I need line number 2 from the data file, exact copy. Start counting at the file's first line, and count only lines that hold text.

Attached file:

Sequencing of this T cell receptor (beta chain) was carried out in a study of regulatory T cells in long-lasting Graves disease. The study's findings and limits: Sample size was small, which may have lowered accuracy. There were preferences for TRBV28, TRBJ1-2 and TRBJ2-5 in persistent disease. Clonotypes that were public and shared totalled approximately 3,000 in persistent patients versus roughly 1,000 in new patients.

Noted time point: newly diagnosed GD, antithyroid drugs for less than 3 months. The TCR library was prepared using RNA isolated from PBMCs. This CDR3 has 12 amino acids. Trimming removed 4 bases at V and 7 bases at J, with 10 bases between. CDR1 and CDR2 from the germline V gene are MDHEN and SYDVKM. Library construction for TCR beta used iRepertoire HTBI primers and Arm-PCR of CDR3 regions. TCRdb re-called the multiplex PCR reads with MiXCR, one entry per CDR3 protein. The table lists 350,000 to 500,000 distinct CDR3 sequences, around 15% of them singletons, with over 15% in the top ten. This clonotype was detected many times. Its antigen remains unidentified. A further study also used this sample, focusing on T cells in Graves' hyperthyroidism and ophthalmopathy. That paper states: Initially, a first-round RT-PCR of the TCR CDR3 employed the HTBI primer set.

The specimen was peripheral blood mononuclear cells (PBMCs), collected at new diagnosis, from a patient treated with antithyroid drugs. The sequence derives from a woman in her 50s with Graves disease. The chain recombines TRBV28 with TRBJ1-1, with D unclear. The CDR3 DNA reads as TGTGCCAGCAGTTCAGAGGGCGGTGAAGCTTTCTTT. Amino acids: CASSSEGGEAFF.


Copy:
Noted time point: newly diagnosed GD, antithyroid drugs for less than 3 months. The TCR library was prepared using RNA isolated from PBMCs. This CDR3 has 12 amino acids. Trimming removed 4 bases at V and 7 bases at J, with 10 bases between. CDR1 and CDR2 from the germline V gene are MDHEN and SYDVKM. Library construction for TCR beta used iRepertoire HTBI primers and Arm-PCR of CDR3 regions. TCRdb re-called the multiplex PCR reads with MiXCR, one entry per CDR3 protein. The table lists 350,000 to 500,000 distinct CDR3 sequences, around 15% of them singletons, with over 15% in the top ten. This clonotype was detected many times. Its antigen remains unidentified. A further study also used this sample, focusing on T cells in Graves' hyperthyroidism and ophthalmopathy. That paper states: Initially, a first-round RT-PCR of the TCR CDR3 employed the HTBI primer set.